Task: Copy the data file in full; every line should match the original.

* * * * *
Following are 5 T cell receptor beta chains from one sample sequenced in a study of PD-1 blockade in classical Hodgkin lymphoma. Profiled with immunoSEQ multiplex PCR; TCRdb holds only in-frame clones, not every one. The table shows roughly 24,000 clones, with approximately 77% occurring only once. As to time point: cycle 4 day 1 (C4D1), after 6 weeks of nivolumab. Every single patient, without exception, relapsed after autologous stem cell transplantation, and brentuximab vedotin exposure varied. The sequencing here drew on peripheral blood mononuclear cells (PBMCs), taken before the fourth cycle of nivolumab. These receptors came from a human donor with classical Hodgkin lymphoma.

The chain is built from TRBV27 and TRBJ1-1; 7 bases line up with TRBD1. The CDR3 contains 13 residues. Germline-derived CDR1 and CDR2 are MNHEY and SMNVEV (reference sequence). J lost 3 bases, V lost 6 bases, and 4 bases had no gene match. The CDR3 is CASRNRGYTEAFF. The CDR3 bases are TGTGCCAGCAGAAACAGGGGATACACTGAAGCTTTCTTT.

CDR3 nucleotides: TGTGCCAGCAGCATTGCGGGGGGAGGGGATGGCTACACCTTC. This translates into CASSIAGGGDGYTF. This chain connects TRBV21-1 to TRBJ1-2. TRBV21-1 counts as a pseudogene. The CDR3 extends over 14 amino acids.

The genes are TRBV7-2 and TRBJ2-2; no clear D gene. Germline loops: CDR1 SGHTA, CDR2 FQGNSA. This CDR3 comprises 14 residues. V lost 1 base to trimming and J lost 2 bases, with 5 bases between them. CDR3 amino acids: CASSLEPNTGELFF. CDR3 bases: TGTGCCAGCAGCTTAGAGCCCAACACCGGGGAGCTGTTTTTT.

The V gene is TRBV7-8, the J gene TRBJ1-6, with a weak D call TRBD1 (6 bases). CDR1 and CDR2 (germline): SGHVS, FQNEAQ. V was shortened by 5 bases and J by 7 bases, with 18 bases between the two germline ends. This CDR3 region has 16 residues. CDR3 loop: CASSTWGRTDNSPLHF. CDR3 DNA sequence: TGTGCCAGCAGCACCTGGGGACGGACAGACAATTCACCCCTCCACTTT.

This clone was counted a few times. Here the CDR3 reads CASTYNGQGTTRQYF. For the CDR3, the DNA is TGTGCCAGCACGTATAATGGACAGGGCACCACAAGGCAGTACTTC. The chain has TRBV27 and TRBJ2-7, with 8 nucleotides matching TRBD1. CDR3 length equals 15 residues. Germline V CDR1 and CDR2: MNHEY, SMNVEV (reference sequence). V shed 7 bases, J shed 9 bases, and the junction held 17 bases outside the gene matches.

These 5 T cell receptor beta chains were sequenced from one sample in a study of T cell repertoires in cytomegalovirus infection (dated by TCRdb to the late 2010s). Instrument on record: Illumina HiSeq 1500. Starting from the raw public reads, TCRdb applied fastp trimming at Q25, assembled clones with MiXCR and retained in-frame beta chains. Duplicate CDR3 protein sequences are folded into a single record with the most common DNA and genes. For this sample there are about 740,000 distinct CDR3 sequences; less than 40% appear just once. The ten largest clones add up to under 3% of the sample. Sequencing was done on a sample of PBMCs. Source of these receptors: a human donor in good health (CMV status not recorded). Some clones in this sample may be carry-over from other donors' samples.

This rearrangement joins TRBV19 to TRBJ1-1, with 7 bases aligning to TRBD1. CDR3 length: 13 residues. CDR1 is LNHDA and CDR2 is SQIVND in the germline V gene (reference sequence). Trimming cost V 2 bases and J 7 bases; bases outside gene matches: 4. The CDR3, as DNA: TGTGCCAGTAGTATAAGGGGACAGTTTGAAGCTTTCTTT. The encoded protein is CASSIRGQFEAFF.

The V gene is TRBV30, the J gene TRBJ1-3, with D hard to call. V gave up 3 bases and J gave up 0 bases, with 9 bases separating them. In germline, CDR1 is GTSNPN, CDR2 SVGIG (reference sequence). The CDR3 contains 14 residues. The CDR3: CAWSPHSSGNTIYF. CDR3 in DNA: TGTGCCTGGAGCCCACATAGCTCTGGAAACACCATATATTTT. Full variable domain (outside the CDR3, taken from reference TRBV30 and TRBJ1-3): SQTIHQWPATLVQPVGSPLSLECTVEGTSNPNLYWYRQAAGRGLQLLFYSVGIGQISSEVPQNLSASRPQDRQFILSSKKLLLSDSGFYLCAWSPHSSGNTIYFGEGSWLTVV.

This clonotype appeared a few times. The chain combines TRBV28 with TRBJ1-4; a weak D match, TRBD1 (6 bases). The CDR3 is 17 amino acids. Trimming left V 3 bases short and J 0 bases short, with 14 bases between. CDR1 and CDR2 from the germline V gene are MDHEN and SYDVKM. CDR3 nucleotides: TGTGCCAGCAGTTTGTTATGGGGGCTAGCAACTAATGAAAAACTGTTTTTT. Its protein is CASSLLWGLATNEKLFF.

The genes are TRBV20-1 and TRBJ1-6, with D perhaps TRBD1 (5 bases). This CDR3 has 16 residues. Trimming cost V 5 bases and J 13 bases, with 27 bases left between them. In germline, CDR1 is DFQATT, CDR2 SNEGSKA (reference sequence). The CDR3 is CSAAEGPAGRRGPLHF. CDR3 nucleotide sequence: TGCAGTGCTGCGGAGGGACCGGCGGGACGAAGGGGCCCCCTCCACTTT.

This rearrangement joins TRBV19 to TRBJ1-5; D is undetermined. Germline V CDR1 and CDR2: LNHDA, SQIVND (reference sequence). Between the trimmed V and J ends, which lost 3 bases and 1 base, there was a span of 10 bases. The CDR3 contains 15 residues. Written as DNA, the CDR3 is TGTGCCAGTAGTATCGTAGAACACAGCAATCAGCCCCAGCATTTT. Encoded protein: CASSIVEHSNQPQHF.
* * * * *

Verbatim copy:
Following are 5 T cell receptor beta chains from one sample sequenced in a study of PD-1 blockade in classical Hodgkin lymphoma. Profiled with immunoSEQ multiplex PCR; TCRdb holds only in-frame clones, not every one. The table shows roughly 24,000 clones, with approximately 77% occurring only once. As to time point: cycle 4 day 1 (C4D1), after 6 weeks of nivolumab. Every single patient, without exception, relapsed after autologous stem cell transplantation, and brentuximab vedotin exposure varied. The sequencing here drew on peripheral blood mononuclear cells (PBMCs), taken before the fourth cycle of nivolumab. These receptors came from a human donor with classical Hodgkin lymphoma.

The chain is built from TRBV27 and TRBJ1-1; 7 bases line up with TRBD1. The CDR3 contains 13 residues. Germline-derived CDR1 and CDR2 are MNHEY and SMNVEV (reference sequence). J lost 3 bases, V lost 6 bases, and 4 bases had no gene match. The CDR3 is CASRNRGYTEAFF. The CDR3 bases are TGTGCCAGCAGAAACAGGGGATACACTGAAGCTTTCTTT.

CDR3 nucleotides: TGTGCCAGCAGCATTGCGGGGGGAGGGGATGGCTACACCTTC. This translates into CASSIAGGGDGYTF. This chain connects TRBV21-1 to TRBJ1-2. TRBV21-1 counts as a pseudogene. The CDR3 extends over 14 amino acids.

The genes are TRBV7-2 and TRBJ2-2; no clear D gene. Germline loops: CDR1 SGHTA, CDR2 FQGNSA. This CDR3 comprises 14 residues. V lost 1 base to trimming and J lost 2 bases, with 5 bases between them. CDR3 amino acids: CASSLEPNTGELFF. CDR3 bases: TGTGCCAGCAGCTTAGAGCCCAACACCGGGGAGCTGTTTTTT.

The V gene is TRBV7-8, the J gene TRBJ1-6, with a weak D call TRBD1 (6 bases). CDR1 and CDR2 (germline): SGHVS, FQNEAQ. V was shortened by 5 bases and J by 7 bases, with 18 bases between the two germline ends. This CDR3 region has 16 residues. CDR3 loop: CASSTWGRTDNSPLHF. CDR3 DNA sequence: TGTGCCAGCAGCACCTGGGGACGGACAGACAATTCACCCCTCCACTTT.

This clone was counted a few times. Here the CDR3 reads CASTYNGQGTTRQYF. For the CDR3, the DNA is TGTGCCAGCACGTATAATGGACAGGGCACCACAAGGCAGTACTTC. The chain has TRBV27 and TRBJ2-7, with 8 nucleotides matching TRBD1. CDR3 length equals 15 residues. Germline V CDR1 and CDR2: MNHEY, SMNVEV (reference sequence). V shed 7 bases, J shed 9 bases, and the junction held 17 bases outside the gene matches.

These 5 T cell receptor beta chains were sequenced from one sample in a study of T cell repertoires in cytomegalovirus infection (dated by TCRdb to the late 2010s). Instrument on record: Illumina HiSeq 1500. Starting from the raw public reads, TCRdb applied fastp trimming at Q25, assembled clones with MiXCR and retained in-frame beta chains. Duplicate CDR3 protein sequences are folded into a single record with the most common DNA and genes. For this sample there are about 740,000 distinct CDR3 sequences; less than 40% appear just once. The ten largest clones add up to under 3% of the sample. Sequencing was done on a sample of PBMCs. Source of these receptors: a human donor in good health (CMV status not recorded). Some clones in this sample may be carry-over from other donors' samples.

This rearrangement joins TRBV19 to TRBJ1-1, with 7 bases aligning to TRBD1. CDR3 length: 13 residues. CDR1 is LNHDA and CDR2 is SQIVND in the germline V gene (reference sequence). Trimming cost V 2 bases and J 7 bases; bases outside gene matches: 4. The CDR3, as DNA: TGTGCCAGTAGTATAAGGGGACAGTTTGAAGCTTTCTTT. The encoded protein is CASSIRGQFEAFF.

The V gene is TRBV30, the J gene TRBJ1-3, with D hard to call. V gave up 3 bases and J gave up 0 bases, with 9 bases separating them. In germline, CDR1 is GTSNPN, CDR2 SVGIG (reference sequence). The CDR3 contains 14 residues. The CDR3: CAWSPHSSGNTIYF. CDR3 in DNA: TGTGCCTGGAGCCCACATAGCTCTGGAAACACCATATATTTT. Full variable domain (outside the CDR3, taken from reference TRBV30 and TRBJ1-3): SQTIHQWPATLVQPVGSPLSLECTVEGTSNPNLYWYRQAAGRGLQLLFYSVGIGQISSEVPQNLSASRPQDRQFILSSKKLLLSDSGFYLCAWSPHSSGNTIYFGEGSWLTVV.

This clonotype appeared a few times. The chain combines TRBV28 with TRBJ1-4; a weak D match, TRBD1 (6 bases). The CDR3 is 17 amino acids. Trimming left V 3 bases short and J 0 bases short, with 14 bases between. CDR1 and CDR2 from the germline V gene are MDHEN and SYDVKM. CDR3 nucleotides: TGTGCCAGCAGTTTGTTATGGGGGCTAGCAACTAATGAAAAACTGTTTTTT. Its protein is CASSLLWGLATNEKLFF.

The genes are TRBV20-1 and TRBJ1-6, with D perhaps TRBD1 (5 bases). This CDR3 has 16 residues. Trimming cost V 5 bases and J 13 bases, with 27 bases left between them. In germline, CDR1 is DFQATT, CDR2 SNEGSKA (reference sequence). The CDR3 is CSAAEGPAGRRGPLHF. CDR3 nucleotide sequence: TGCAGTGCTGCGGAGGGACCGGCGGGACGAAGGGGCCCCCTCCACTTT.

This rearrangement joins TRBV19 to TRBJ1-5; D is undetermined. Germline V CDR1 and CDR2: LNHDA, SQIVND (reference sequence). Between the trimmed V and J ends, which lost 3 bases and 1 base, there was a span of 10 bases. The CDR3 contains 15 residues. Written as DNA, the CDR3 is TGTGCCAGTAGTATCGTAGAACACAGCAATCAGCCCCAGCATTTT. Encoded protein: CASSIVEHSNQPQHF.